8. Walshe JM, Berman AW, Vatas U, et al.: A prospective study of adjuvant CMF in males with node positive breast cancer: 20-year follow-up. Breast Cancer Res Treat 103 (2): 177-83, 2007.  [PUBMED Abstract]

  9. Giordano SH: A review of the diagnosis and management of male breast cancer. Oncologist 10 (7): 471-9, 2005.  [PUBMED Abstract]

  10. Cocconi G, Bisagni G, Ceci G, et al.: Low-dose aminoglutethimide with and without hydrocortisone replacement as a first-line endocrine treatment in advanced breast cancer: a prospective randomized trial of the Italian Oncology Group for Clinical Research. J Clin Oncol 10 (6): 984-9, 1992.  [PUBMED Abstract]

  11. Gale KE, Andersen JW, Tormey DC, et al.: Hormonal treatment for metastatic breast cancer. An Eastern Cooperative Oncology Group Phase III trial comparing aminoglutethimide to tamoxifen. Cancer 73 (2): 354-61, 1994.  [PUBMED Abstract]

Changes to This Summary (07/11/2014)

The PDQ cancer information summaries are reviewed regularly and updated as new information becomes available. This section describes the latest changes made to this summary as of the date above.

Editorial changes were made to this summary.

This summary is written and maintained by the PDQ Adult Treatment Editorial Board, which is editorially independent of NCI. The summary reflects an independent review of the literature and does not represent a policy statement of NCI or NIH. More information about summary policies and the role of the PDQ Editorial Boards in maintaining the PDQ summaries can be found on the About This PDQ Summary and PDQ NCI's Comprehensive Cancer Database pages.

About This PDQ Summary



Purpose of This Summary

This PDQ cancer information summary for health professionals provides comprehensive, peer-reviewed, evidence-based information about the treatment of male breast cancer. It is intended as a resource to inform and assist clinicians who care for cancer patients. It does not provide formal guidelines or recommendations for making health care decisions.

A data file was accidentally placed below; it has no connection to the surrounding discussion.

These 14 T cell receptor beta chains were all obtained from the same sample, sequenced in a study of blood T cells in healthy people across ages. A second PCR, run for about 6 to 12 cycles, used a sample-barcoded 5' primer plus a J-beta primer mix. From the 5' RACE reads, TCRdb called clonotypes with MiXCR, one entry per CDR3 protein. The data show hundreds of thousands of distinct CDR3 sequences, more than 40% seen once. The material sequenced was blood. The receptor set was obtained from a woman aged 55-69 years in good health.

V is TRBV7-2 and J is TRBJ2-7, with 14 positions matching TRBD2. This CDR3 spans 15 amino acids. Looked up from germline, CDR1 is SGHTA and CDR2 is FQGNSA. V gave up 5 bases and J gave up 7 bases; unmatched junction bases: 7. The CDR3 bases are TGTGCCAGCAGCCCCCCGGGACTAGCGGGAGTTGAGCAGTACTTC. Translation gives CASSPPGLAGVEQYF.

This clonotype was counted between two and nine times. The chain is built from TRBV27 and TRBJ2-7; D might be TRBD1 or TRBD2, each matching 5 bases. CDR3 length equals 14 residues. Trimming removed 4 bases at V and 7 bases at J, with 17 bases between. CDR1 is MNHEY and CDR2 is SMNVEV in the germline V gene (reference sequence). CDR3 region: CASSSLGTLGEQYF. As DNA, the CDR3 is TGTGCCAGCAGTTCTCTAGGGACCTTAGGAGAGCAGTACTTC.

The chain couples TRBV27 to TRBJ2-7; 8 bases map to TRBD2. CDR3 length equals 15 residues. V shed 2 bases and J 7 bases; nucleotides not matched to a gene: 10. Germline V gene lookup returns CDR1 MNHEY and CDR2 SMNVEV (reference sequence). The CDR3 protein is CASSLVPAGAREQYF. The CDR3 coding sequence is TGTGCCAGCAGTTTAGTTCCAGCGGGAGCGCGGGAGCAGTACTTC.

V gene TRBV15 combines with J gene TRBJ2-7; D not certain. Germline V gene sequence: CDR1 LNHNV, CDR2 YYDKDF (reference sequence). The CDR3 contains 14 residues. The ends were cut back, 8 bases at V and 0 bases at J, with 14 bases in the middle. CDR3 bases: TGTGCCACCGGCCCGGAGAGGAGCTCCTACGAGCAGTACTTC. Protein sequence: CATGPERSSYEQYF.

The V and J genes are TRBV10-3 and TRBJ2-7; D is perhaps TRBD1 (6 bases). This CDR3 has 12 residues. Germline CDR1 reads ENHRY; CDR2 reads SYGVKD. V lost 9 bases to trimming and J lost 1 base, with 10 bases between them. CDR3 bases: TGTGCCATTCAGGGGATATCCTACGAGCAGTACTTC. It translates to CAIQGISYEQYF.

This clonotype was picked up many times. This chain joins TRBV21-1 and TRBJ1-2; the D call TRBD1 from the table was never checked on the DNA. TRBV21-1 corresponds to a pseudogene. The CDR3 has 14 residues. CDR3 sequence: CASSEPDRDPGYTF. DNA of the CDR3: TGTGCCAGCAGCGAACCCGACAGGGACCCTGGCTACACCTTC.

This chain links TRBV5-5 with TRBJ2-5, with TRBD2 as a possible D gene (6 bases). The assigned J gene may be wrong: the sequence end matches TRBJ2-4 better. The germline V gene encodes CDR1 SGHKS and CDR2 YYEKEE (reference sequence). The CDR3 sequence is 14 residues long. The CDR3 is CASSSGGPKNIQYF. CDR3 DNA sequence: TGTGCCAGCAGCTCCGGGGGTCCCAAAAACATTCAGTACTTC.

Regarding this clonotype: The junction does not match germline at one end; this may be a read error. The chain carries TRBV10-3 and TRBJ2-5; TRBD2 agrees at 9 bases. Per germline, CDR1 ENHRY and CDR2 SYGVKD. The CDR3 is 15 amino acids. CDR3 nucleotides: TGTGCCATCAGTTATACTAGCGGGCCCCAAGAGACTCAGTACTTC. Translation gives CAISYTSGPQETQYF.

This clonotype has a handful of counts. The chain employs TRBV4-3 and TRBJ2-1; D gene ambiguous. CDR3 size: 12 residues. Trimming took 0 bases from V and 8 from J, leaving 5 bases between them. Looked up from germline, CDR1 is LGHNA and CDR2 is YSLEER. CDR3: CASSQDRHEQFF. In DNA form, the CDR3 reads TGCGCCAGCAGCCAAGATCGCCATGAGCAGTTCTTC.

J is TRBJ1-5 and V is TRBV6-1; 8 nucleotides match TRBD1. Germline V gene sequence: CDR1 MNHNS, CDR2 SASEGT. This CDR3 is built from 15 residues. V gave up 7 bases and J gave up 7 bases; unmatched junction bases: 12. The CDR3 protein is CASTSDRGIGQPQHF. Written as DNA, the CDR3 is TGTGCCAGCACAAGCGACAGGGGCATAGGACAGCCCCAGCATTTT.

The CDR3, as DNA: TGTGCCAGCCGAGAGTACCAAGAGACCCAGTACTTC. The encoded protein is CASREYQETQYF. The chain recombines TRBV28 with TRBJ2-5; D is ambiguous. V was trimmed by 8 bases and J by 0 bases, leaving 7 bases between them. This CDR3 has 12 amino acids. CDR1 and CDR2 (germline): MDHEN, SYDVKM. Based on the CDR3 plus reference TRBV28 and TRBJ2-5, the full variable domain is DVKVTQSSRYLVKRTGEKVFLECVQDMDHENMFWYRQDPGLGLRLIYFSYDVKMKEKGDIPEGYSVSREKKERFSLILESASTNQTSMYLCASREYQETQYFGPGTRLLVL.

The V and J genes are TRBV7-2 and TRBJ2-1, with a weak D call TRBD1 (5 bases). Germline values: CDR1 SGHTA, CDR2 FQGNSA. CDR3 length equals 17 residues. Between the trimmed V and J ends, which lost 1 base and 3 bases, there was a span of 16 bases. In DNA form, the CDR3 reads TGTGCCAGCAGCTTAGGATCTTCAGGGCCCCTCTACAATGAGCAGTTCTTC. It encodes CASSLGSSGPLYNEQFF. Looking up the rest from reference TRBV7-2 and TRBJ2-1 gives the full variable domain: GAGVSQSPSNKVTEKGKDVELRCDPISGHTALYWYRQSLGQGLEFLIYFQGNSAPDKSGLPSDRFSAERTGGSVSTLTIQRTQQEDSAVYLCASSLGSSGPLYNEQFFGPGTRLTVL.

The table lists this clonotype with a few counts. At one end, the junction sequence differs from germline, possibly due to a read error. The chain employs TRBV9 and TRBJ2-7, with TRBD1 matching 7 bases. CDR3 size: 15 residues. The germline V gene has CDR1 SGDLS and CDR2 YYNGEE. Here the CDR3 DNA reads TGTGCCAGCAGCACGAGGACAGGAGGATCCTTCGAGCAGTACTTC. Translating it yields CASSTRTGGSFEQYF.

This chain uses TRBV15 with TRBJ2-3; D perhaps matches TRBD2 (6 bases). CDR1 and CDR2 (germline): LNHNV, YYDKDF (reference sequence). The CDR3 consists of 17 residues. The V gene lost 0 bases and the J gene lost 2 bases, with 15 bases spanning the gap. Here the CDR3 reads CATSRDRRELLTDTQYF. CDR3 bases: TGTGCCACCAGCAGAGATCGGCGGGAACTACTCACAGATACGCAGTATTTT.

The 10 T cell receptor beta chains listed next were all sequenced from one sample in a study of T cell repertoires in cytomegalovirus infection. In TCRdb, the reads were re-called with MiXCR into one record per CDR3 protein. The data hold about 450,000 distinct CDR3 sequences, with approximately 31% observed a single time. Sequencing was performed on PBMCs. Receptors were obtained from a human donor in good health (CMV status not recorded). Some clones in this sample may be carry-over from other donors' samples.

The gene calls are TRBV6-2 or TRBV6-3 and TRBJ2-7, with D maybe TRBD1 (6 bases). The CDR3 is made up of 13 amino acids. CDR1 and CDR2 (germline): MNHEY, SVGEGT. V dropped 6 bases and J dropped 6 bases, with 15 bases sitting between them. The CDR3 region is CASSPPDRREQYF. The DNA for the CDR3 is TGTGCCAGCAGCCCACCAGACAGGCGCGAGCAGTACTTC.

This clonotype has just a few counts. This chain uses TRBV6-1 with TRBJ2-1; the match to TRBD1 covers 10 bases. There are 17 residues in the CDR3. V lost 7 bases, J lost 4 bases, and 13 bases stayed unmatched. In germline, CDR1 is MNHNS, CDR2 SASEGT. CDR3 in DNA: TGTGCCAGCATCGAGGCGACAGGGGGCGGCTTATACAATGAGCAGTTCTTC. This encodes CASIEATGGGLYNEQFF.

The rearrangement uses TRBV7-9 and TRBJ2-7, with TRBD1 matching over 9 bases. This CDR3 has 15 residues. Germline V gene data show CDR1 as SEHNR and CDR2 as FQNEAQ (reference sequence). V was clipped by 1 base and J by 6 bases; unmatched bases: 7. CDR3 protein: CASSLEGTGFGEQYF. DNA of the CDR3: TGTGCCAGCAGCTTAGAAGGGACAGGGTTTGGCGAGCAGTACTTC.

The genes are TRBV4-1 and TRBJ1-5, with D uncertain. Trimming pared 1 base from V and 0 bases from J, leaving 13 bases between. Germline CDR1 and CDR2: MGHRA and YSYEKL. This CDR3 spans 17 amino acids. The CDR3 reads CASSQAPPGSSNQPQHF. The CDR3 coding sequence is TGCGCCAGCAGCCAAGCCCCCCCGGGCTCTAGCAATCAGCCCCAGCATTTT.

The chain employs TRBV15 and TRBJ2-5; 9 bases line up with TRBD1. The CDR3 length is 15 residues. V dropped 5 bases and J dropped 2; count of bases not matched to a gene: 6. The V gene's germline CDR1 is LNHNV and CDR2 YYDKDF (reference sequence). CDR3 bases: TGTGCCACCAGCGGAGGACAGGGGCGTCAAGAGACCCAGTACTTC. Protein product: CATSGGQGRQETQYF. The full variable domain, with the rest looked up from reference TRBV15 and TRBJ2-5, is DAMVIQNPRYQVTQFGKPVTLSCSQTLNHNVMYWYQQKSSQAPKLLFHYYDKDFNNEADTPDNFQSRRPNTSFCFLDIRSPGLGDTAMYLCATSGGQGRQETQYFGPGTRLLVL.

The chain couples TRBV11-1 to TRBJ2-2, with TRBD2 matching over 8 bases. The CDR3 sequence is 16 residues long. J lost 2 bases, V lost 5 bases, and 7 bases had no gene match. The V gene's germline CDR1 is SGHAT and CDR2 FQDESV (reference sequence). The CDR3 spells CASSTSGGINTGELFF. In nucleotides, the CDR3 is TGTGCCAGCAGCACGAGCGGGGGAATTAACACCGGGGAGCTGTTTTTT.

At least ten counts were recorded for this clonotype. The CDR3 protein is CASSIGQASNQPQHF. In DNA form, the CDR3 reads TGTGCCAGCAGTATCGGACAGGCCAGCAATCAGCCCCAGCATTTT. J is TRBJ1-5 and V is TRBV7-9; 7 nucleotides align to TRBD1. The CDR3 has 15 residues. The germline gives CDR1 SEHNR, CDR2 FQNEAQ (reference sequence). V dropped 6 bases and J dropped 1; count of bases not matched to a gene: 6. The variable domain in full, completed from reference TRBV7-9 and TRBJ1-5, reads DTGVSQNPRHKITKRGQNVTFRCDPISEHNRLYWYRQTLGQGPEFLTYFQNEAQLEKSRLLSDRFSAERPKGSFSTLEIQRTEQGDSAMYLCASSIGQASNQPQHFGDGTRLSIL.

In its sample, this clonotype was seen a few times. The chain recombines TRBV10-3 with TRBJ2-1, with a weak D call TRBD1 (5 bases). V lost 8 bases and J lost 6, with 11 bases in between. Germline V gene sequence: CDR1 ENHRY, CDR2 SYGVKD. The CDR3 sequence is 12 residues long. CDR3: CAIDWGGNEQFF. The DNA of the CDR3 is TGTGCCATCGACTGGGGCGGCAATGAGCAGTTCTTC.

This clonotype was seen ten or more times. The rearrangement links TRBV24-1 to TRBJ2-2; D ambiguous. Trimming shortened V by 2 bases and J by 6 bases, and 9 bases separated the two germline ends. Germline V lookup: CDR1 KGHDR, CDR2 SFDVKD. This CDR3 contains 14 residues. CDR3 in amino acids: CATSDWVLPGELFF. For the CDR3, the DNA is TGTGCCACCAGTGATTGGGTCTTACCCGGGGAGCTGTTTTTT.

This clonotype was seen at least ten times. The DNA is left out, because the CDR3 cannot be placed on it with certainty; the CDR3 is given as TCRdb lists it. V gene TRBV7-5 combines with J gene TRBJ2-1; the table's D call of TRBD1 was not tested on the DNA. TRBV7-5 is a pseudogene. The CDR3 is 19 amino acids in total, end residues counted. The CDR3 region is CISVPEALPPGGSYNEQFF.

Reviewers and Updates

This summary is reviewed regularly and updated as necessary by the PDQ Adult Treatment Editorial Board, which is editorially independent of the National Cancer Institute (NCI). The summary reflects an independent review of the literature and does not represent a policy statement of NCI or the National Institutes of Health (NIH).

Board members review recently published articles each month to determine whether an article should:

  • be discussed at a meeting,
  • be cited with text, or
  • replace or update an existing article that is already cited.

Changes to the summaries are made through a consensus process in which Board members evaluate the strength of the evidence in the published articles and determine how the article should be included in the summary.

The lead reviewers for Male Breast Cancer Treatment are:

  • Roisin Connolly, MB, BCh (Sidney Kimmel Comprehensive Cancer Center at Johns Hopkins)
  • Beverly Moy, MD, MPH (Massachusetts General Hospital)
  • Joseph L. Pater, MD (NCIC-Clinical Trials Group)

Any comments or questions about the summary content should be submitted to Cancer.gov through the Web site's Contact Form. Do not contact the individual Board Members with questions or comments about the summaries. Board members will not respond to individual inquiries.

Levels of Evidence

Some of the reference citations in this summary are accompanied by a level-of-evidence designation. These designations are intended to help readers assess the strength of the evidence supporting the use of specific interventions or approaches. The PDQ Adult Treatment Editorial Board uses a formal evidence ranking system in developing its level-of-evidence designations.

Permission to Use This Summary

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The preferred citation for this PDQ summary is:

National Cancer Institute: PDQ® Male Breast Cancer Treatment. Bethesda, MD: National Cancer Institute. Date last modified <MM/DD/YYYY>. Available at: http://cancer.gov/cancertopics/pdq/treatment/malebreast/HealthProfessional. Accessed <MM/DD/YYYY>.